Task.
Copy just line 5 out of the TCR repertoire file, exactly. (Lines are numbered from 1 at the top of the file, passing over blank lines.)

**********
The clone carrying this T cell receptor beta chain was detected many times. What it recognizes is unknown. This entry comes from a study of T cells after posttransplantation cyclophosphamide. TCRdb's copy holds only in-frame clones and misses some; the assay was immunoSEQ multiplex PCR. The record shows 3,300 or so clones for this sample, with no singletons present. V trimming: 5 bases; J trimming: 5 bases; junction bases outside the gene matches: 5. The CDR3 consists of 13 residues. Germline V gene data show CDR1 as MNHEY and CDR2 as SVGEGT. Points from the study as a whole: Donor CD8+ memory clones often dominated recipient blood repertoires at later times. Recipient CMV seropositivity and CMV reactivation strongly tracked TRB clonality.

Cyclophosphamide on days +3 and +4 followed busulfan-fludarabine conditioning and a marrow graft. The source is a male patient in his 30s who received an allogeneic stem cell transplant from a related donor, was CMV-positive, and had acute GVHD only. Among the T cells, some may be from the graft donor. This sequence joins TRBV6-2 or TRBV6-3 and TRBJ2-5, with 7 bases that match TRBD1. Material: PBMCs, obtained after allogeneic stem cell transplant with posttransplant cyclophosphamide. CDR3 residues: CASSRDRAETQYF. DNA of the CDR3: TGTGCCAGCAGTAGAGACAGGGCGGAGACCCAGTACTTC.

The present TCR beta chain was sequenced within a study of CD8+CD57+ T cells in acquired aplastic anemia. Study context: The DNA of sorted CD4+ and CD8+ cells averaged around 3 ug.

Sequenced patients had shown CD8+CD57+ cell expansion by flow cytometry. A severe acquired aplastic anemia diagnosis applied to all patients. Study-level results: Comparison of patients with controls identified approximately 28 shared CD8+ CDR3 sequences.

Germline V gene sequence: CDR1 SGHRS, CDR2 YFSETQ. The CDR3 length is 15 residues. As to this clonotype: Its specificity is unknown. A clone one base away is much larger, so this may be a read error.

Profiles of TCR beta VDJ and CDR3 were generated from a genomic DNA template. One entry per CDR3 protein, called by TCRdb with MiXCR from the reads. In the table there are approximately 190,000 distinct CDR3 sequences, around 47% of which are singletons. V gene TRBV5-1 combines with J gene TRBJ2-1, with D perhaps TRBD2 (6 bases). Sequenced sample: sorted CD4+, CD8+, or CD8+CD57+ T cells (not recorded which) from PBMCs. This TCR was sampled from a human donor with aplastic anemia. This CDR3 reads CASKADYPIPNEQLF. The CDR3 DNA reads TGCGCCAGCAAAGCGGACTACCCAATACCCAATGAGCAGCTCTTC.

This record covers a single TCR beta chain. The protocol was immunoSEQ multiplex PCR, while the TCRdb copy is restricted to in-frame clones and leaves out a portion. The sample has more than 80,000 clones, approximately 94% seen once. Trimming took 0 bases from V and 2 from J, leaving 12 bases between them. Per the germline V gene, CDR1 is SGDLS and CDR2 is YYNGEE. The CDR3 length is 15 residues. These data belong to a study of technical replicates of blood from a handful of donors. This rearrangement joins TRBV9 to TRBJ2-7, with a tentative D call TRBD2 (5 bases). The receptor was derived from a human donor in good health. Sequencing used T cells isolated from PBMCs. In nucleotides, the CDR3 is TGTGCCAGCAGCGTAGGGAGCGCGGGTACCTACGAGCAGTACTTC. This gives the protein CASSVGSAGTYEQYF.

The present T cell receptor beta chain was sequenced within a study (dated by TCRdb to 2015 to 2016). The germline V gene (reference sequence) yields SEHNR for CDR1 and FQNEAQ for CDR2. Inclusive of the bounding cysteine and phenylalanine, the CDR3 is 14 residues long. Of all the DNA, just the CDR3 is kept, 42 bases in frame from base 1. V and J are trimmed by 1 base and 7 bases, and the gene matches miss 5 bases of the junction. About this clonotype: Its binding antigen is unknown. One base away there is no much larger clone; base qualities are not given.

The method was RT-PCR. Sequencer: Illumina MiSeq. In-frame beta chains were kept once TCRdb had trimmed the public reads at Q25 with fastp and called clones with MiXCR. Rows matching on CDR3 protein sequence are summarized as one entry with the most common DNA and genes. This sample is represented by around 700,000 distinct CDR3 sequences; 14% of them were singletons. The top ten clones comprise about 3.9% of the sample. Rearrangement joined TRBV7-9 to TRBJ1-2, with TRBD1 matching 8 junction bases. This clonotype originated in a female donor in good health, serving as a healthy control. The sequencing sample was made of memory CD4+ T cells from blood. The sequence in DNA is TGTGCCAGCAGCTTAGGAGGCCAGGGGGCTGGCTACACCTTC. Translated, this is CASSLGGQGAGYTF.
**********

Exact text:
Germline V gene sequence: CDR1 SGHRS, CDR2 YFSETQ. The CDR3 length is 15 residues. As to this clonotype: Its specificity is unknown. A clone one base away is much larger, so this may be a read error.